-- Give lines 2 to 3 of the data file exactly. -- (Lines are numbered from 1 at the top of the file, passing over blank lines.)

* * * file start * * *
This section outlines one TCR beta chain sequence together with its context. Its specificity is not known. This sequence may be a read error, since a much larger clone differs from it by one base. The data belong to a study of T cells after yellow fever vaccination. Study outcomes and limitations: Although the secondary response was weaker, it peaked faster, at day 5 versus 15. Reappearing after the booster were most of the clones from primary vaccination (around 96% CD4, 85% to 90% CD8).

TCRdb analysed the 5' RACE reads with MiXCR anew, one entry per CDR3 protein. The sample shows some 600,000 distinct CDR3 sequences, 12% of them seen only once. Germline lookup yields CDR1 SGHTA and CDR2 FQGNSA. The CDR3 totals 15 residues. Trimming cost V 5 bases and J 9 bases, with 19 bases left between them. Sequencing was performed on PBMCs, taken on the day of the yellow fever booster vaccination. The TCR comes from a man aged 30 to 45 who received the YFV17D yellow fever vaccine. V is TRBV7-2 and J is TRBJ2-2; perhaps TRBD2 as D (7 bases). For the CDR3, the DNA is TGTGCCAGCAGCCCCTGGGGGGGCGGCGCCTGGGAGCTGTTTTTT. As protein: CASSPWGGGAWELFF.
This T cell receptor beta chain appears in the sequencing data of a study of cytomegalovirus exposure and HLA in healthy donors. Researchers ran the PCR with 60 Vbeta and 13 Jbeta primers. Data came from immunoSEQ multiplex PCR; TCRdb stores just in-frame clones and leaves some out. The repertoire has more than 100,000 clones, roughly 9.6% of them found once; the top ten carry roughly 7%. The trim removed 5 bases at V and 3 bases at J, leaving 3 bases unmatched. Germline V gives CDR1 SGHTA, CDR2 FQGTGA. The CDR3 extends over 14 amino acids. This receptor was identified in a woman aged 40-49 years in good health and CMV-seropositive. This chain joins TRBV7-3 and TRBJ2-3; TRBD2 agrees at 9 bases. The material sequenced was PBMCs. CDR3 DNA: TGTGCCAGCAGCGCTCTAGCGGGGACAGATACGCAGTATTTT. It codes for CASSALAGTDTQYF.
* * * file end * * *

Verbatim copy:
TCRdb analysed the 5' RACE reads with MiXCR anew, one entry per CDR3 protein. The sample shows some 600,000 distinct CDR3 sequences, 12% of them seen only once. Germline lookup yields CDR1 SGHTA and CDR2 FQGNSA. The CDR3 totals 15 residues. Trimming cost V 5 bases and J 9 bases, with 19 bases left between them. Sequencing was performed on PBMCs, taken on the day of the yellow fever booster vaccination. The TCR comes from a man aged 30 to 45 who received the YFV17D yellow fever vaccine. V is TRBV7-2 and J is TRBJ2-2; perhaps TRBD2 as D (7 bases). For the CDR3, the DNA is TGTGCCAGCAGCCCCTGGGGGGGCGGCGCCTGGGAGCTGTTTTTT. As protein: CASSPWGGGAWELFF.
This T cell receptor beta chain appears in the sequencing data of a study of cytomegalovirus exposure and HLA in healthy donors. Researchers ran the PCR with 60 Vbeta and 13 Jbeta primers. Data came from immunoSEQ multiplex PCR; TCRdb stores just in-frame clones and leaves some out. The repertoire has more than 100,000 clones, roughly 9.6% of them found once; the top ten carry roughly 7%. The trim removed 5 bases at V and 3 bases at J, leaving 3 bases unmatched. Germline V gives CDR1 SGHTA, CDR2 FQGTGA. The CDR3 extends over 14 amino acids. This receptor was identified in a woman aged 40-49 years in good health and CMV-seropositive. This chain joins TRBV7-3 and TRBJ2-3; TRBD2 agrees at 9 bases. The material sequenced was PBMCs. CDR3 DNA: TGTGCCAGCAGCGCTCTAGCGGGGACAGATACGCAGTATTTT. It codes for CASSALAGTDTQYF.